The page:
Ramblings




Little teeny spider
Honey the Horrible
Molly! Go Home!
Winter driving
A dream



Little teeny spider
I'm becoming soft-hearted. As I was stepping out of the shower one morning, I saw this little, teeny black spider right at my feet. The spider was jumping around and I was trying to get out of its way. I took my towel and snapped it at the spider. It must have been a direct hit, because the little teeny spider flew up in the air and fell to the floor dead, dead, dead. I don't know why, but I felt really bad about that. I guess I didn't really mean to kill it. I thought about it the whole day. Sorry, little teeny spider.
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Honey the Horrible
In the warmer months, I leave my balcony door open so my cat Honey can go out and "prowl". One day I was sitting on the couch watching TV when I heard a sudden, sharp clattering noise from the balcony blinds. Honey raced past me with something small and brown in her mouth. She had caught something. Honey ran to the dining room and dropped her prey which turned out to be a small bird. As soon as she dropped it, the bird took off. Honey took off and I took off. The bird flew through the kitchen followed very closely by Honey, both of them outpacing me. I heard some "bonk" sounds which appeared to have come from the living room lamp. When I got to the living room, Honey had caught the bird again and was carrying it down the hall. She ran down to the end of the hall and dropped the bird again. I finally caught up to the action and was faced with a very still bird lying on the floor and a very wide-eyed cat nearby. I didnít really know what to do. I reached down and picked up the bird. It was alive, but the poor thing must have been paralyzed by fear, because it offered no resistance at all. I carried it back down the hall, gently stroking its back, trying to see if it was injured. As I approached the balcony door, the bird started to swivel its head back and forth, perhaps seeing some outside light. I just held the bird out the door and gave a little shove. The bird flew off to a nearby tree, apparently unharmed. Honey spent a large part of the day hovering in the hallway with eyes, ears and whiskers on full alert, looking for her missing prey. Now, whenever Honey is prowling on the balcony, I can tell from all the chatter that the birds know: Don't mess with Honey the Horrible!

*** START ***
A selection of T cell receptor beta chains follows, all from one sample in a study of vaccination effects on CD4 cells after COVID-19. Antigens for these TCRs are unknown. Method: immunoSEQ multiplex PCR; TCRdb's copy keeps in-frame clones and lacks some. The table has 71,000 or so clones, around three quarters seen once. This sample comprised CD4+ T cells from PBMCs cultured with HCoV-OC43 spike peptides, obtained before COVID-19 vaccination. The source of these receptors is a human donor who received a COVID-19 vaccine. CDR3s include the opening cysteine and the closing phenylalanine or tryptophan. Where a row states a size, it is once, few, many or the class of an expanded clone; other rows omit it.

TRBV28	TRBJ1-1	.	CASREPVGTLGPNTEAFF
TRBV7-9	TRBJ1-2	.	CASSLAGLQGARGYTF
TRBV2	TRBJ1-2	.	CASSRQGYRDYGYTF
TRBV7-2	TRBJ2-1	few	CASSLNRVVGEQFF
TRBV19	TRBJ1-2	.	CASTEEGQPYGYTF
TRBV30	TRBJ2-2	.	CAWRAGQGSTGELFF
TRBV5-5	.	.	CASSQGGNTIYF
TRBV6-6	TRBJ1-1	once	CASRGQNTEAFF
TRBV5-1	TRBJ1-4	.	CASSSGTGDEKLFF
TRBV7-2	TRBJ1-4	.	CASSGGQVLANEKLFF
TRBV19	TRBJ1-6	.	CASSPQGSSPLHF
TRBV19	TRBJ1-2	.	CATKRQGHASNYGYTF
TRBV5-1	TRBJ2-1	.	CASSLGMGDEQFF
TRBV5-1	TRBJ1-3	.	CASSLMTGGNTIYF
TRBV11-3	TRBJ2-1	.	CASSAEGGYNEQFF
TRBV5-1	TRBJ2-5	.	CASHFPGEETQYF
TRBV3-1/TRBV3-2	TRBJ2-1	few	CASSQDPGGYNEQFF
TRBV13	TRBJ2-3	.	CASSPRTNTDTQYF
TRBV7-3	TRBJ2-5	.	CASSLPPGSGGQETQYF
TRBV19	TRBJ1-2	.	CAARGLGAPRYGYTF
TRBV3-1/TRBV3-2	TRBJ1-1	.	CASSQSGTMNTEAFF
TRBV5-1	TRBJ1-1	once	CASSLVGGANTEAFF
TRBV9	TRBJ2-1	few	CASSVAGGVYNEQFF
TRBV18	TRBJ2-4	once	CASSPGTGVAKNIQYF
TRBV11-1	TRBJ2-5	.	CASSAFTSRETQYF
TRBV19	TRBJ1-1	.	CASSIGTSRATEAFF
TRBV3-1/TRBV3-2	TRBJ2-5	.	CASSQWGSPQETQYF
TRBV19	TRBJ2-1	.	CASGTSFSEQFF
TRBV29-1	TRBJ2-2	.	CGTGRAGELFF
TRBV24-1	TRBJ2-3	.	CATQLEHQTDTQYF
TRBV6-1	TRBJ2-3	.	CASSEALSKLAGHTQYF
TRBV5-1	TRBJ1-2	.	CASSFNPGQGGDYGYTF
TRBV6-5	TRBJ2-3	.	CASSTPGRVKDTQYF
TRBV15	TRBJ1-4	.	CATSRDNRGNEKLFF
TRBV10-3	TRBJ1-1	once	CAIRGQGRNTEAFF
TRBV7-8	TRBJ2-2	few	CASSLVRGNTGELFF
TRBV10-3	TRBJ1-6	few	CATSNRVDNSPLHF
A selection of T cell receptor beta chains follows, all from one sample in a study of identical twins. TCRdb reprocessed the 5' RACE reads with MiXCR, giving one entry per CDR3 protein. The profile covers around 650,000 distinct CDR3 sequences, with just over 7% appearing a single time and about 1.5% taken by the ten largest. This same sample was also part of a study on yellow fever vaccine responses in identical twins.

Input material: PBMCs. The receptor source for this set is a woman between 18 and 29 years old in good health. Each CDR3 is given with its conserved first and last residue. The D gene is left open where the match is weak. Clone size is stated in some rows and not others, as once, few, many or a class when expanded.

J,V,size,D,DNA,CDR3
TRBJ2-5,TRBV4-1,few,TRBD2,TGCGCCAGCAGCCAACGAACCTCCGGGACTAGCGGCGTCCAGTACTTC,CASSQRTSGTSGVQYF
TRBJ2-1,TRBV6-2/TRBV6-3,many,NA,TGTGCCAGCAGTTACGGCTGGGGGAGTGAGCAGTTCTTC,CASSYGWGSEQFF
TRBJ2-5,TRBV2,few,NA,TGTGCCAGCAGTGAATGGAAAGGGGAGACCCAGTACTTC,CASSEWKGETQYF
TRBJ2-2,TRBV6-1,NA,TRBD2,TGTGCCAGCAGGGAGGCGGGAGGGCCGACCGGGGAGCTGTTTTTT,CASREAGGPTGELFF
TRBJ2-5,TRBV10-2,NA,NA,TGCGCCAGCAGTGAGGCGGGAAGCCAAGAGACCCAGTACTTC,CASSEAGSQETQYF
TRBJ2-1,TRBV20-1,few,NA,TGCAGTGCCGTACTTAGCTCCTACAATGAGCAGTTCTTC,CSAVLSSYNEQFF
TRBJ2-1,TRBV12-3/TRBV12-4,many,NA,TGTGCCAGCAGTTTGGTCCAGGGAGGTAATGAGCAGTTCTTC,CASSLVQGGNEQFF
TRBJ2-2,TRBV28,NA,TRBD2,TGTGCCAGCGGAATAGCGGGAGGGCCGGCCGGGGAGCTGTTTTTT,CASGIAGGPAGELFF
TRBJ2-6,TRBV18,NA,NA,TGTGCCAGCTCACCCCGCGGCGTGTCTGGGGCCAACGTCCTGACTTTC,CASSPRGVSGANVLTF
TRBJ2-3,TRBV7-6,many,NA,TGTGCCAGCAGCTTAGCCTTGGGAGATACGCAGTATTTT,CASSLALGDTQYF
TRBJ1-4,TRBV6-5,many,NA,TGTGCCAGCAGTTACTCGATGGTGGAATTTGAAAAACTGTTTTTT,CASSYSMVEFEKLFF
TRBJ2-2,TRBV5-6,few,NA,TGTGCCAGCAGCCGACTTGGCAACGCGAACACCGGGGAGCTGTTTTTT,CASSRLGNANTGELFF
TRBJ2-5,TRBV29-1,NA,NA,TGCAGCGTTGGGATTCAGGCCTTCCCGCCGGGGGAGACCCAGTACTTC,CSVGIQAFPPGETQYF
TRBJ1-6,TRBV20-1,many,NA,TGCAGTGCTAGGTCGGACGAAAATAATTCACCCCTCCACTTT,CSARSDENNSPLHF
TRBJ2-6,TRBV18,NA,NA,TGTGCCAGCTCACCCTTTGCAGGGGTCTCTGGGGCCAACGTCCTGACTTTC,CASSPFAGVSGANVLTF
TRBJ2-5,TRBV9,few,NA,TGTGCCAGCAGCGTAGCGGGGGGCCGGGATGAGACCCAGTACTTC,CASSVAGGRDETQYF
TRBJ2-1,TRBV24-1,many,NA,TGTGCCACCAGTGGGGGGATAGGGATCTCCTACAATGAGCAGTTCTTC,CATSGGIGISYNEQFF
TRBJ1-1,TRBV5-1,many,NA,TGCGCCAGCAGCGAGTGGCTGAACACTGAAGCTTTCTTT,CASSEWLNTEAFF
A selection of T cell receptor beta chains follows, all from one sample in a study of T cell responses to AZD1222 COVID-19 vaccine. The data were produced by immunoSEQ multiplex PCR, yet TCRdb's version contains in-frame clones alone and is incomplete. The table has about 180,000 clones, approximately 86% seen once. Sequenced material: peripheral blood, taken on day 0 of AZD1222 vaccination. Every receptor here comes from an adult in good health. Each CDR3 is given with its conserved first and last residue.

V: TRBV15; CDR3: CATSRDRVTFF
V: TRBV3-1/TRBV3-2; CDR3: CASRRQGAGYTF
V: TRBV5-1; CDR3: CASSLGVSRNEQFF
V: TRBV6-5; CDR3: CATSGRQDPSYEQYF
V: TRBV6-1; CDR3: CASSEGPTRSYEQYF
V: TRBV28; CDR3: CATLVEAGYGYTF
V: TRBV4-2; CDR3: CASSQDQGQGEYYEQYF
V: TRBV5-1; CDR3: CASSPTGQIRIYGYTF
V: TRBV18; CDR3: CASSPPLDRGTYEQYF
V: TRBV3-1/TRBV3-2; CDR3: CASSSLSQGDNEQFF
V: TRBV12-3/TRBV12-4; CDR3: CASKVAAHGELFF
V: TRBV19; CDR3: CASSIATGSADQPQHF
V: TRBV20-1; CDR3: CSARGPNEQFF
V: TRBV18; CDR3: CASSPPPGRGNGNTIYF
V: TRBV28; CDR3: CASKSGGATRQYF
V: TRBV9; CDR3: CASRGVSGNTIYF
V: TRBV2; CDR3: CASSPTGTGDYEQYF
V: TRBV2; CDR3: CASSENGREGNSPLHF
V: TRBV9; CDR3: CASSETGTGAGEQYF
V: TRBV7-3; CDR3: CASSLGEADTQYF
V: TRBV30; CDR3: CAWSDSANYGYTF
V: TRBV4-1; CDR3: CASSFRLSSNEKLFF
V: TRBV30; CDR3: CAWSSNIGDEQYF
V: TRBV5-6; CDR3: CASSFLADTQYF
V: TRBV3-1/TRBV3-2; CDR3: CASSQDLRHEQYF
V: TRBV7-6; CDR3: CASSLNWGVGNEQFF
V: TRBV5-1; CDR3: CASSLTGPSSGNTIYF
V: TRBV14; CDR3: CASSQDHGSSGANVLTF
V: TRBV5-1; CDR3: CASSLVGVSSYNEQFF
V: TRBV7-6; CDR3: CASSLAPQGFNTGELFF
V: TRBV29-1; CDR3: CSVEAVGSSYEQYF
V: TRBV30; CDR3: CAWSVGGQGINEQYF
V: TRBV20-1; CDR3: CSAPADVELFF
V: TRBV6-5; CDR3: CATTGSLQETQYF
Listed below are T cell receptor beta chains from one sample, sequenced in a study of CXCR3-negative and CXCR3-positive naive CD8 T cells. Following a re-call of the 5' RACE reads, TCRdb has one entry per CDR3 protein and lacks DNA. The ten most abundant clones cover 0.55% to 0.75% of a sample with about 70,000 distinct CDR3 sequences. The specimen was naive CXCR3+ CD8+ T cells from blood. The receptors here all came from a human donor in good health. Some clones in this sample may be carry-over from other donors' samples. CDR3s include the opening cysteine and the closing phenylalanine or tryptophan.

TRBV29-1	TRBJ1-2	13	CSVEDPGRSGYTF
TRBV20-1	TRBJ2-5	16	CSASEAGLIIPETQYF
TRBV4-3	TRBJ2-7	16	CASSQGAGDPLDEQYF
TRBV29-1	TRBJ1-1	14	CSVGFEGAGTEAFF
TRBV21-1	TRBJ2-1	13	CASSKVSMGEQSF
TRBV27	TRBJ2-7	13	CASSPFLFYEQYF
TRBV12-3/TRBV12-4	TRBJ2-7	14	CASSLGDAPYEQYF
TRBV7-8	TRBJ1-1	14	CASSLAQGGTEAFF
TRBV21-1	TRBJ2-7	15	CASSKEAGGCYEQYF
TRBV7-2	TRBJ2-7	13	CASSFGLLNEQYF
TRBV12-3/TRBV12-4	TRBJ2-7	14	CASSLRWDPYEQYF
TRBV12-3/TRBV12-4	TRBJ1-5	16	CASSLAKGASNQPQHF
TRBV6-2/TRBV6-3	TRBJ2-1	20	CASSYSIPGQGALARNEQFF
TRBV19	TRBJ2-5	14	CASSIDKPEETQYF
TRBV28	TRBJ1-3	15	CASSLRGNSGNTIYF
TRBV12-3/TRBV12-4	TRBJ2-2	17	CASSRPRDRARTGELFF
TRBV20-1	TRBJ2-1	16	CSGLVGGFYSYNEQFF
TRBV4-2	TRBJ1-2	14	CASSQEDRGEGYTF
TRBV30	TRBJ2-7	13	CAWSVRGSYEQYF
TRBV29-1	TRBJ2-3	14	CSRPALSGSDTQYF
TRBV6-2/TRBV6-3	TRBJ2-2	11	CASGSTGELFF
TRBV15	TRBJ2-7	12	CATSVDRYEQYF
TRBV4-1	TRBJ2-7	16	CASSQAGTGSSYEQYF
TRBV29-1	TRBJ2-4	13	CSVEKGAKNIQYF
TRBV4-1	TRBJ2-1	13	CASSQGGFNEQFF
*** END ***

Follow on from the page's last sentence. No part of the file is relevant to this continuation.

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Molly! Go Home! Molly.wav (16K)